ANCHORAGE, Alaska — An invocation presented by a member of The Satanic Temple last week during a government meeting open to the public was met with protest, and some officials and attendees walked out of the room while the reading was underway.
In 2016, the Kenai Peninsula Borough Assembly changed its invocation policy after Satanic Temple member Iris Fontana urged listeners to “embrace the Luciferian impulse to eat of the tree of knowledge” and ended her presentation with the words “Hail Satan.”
The Borough decided to only allow individuals from pre-approved religious organizations to deliver the prayers at Assembly meetings.
Fontana — along with another atheist and a Jewish woman — consequently sued, and last October, the Alaskan Supreme Court struck down the policy as unconstitutional.
Therefore, on Tuesday, Fontana returned to present her invocation at the opening of the meeting once again.
“Let’s cast aside our differences, to use reason, logic, science and compassion to create solutions for the greater good of our community,” she stated, according to reports. “That which will not bend, must break, and that which can be destroyed by truth should never be spared as demise. It is done, hail Satan. Thank you.”
Peninsula Clarion reporter Victoria Petersen says that several officials left the room as Fontana came to the podium, as did some members of the public.
“She stood up to the podium, and before she started speaking, several members of the audience stood up to exercise their right not to participate in the invocation since no one’s required to stand or do anything during that time,” she told Alaska Public Media.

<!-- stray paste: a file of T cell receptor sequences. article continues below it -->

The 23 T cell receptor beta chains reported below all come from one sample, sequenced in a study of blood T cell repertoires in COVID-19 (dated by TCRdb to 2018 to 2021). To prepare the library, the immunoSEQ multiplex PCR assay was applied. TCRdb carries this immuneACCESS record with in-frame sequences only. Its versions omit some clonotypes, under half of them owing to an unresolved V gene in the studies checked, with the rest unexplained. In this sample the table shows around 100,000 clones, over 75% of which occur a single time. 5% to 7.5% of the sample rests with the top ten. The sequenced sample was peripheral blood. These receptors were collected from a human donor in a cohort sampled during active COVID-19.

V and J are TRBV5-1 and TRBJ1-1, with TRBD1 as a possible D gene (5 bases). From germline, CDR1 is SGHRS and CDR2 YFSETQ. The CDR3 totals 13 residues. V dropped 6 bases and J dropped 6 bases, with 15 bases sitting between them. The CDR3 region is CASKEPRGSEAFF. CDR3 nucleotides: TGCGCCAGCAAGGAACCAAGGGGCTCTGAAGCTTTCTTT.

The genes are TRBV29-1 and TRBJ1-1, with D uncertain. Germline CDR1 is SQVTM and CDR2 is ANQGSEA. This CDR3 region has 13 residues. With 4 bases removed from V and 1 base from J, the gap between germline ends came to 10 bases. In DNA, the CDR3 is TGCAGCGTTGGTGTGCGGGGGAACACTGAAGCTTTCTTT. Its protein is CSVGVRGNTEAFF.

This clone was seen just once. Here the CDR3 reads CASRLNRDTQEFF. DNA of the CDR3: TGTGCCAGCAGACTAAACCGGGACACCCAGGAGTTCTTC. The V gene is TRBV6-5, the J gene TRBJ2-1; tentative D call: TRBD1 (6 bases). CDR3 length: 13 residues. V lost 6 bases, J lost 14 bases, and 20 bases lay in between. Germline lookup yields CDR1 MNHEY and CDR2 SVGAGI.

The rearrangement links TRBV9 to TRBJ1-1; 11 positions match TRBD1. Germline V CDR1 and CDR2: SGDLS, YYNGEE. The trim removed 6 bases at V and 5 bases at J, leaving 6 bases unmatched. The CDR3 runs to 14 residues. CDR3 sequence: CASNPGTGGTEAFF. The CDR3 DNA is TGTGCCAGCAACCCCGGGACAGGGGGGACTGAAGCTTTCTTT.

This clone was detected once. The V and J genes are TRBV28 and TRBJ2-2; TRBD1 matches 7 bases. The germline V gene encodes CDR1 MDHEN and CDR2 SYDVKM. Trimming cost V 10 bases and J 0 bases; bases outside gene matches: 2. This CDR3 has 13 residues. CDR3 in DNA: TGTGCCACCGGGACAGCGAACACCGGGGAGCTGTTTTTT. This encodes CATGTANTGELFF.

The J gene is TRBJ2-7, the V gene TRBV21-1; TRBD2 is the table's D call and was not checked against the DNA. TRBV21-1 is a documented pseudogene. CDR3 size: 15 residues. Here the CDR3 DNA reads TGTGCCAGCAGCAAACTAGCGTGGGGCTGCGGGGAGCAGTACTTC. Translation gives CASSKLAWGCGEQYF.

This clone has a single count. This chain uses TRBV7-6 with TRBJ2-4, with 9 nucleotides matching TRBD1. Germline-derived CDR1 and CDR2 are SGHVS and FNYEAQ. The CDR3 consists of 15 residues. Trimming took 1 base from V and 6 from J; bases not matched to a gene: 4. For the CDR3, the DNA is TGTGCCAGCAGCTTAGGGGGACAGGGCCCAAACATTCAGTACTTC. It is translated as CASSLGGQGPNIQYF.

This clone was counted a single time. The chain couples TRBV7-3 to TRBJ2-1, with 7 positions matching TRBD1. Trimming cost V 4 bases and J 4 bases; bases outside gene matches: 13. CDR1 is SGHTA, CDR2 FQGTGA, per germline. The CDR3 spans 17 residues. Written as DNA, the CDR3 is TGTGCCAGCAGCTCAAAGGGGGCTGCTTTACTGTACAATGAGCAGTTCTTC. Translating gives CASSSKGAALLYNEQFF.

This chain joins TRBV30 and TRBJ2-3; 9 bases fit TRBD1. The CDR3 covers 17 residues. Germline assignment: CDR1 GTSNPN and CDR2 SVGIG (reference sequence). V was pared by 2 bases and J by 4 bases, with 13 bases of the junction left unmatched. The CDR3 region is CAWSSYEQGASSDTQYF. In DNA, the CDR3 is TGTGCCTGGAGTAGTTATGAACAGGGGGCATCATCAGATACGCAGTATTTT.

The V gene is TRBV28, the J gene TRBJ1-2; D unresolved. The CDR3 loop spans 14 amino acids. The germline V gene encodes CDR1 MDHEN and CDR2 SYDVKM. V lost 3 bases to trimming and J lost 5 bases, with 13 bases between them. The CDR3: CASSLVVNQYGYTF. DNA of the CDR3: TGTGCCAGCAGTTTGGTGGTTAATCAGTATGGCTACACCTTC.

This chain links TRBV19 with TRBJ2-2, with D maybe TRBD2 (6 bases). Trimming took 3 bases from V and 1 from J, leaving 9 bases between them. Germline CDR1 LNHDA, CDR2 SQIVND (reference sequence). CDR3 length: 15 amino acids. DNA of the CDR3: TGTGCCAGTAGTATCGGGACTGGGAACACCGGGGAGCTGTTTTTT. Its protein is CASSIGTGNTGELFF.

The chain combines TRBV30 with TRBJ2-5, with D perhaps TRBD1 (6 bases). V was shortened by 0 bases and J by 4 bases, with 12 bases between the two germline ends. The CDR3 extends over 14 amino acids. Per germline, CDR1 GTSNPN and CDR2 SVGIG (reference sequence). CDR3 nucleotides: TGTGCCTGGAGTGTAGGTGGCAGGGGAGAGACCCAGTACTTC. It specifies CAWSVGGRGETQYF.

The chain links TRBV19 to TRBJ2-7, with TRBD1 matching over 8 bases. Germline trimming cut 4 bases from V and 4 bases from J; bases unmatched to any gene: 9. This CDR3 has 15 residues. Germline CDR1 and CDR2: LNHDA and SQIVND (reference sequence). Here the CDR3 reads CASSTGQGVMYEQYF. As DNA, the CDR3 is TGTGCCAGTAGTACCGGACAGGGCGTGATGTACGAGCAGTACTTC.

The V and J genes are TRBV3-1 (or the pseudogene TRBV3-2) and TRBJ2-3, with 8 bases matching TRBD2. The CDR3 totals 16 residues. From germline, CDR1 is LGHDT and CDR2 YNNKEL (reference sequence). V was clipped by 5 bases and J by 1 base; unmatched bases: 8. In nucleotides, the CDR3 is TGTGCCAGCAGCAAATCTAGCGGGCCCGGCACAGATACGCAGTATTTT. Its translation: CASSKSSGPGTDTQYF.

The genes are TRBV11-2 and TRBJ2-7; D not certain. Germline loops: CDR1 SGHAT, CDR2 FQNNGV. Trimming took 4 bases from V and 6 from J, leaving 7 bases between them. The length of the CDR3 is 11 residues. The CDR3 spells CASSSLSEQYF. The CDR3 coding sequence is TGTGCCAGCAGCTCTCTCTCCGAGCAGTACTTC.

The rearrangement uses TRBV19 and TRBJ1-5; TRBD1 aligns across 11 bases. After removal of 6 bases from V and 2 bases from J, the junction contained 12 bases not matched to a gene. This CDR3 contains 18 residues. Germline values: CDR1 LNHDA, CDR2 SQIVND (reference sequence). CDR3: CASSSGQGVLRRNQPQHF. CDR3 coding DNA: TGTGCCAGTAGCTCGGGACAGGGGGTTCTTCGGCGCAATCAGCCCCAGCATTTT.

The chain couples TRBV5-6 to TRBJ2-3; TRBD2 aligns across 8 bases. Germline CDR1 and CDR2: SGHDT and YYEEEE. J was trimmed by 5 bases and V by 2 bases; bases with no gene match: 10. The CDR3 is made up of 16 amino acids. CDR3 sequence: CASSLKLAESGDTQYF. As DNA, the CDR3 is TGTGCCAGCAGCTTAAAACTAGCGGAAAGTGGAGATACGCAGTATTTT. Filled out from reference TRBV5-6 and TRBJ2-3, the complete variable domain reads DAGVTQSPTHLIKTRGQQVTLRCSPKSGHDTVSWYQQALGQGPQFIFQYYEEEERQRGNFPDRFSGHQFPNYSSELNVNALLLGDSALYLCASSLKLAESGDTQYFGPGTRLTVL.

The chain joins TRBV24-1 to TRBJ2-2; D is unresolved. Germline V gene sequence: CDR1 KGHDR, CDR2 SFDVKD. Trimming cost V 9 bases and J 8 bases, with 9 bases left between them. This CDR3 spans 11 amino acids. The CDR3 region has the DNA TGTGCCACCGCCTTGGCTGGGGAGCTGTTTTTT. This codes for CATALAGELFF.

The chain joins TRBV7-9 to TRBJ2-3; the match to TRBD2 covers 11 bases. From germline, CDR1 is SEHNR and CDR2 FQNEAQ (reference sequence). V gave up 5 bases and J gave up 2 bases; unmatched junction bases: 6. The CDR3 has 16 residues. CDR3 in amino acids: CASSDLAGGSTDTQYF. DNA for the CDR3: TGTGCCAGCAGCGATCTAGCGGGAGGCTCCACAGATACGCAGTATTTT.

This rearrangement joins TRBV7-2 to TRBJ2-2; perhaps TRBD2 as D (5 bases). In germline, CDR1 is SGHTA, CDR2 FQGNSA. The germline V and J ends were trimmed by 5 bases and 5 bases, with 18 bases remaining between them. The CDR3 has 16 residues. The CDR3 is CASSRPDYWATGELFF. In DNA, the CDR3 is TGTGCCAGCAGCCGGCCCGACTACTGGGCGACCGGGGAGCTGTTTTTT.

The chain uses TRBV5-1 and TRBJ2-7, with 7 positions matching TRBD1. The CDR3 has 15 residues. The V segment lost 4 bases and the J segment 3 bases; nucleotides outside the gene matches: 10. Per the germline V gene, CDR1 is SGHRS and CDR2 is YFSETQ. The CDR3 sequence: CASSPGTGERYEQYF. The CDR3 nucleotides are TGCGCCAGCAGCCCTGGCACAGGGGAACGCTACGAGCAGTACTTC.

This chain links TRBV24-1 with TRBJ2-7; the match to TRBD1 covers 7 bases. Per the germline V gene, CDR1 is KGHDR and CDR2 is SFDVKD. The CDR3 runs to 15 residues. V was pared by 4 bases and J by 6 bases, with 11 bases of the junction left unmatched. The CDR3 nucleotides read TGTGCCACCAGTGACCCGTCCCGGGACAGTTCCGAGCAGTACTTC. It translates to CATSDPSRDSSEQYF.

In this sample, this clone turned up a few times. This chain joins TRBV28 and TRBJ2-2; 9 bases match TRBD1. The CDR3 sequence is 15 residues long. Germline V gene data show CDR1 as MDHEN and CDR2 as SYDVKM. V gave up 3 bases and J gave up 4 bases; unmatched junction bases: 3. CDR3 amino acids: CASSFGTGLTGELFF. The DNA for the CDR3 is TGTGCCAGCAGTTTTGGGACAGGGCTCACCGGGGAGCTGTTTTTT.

“So, several members of the audience got up, maybe five to 10 people, and then two Assembly members — Norm Blakely as well as Paul Fisher, Chief of Staff James Baisden, and our borough Mayor Charlie Pierce all stood up and left the room before she started,” Peterson stated.
She estimated that about two dozen people also stood outside the building protesting the invocation.
“We want God’s blessings on America, not Satan’s curses,” one man who flew in from Pennsylvania told KSRM Radio, according to Fox News. “Lucifer is the eternal loser. Let’s keep him out.”
As previously reported, The Satanic Temple, which identifies itself as a “non-theistic religious organization,” doesn’t believe in Satan, but views the rebellious fallen angel as a metaphor.
“[W]e do not promote a belief in a personal Satan,” the FAQ section of the group’s main website explains. “To embrace the name Satan is to embrace rational inquiry removed from supernaturalism and archaic tradition-based superstitions.”
The Satanic Temple also does not meet in an actual temple. Its national headquarters are located in the Salem Art Gallery in Massachusetts.
The group has been believed by many to be rather an atheist effort to make a point about the promotion of Christianity in society. In March 2018, a member of The Satanic Temple of Arizona filed suit after being prohibited from delivering the invocation at the Scottsdale city council meetings.
A Florida member of The Satanic Temple was convicted of trespassing in August after he continued to stand in front of the dais and recite the Lord’s Prayer, refusing to sit down until the meeting was called to order.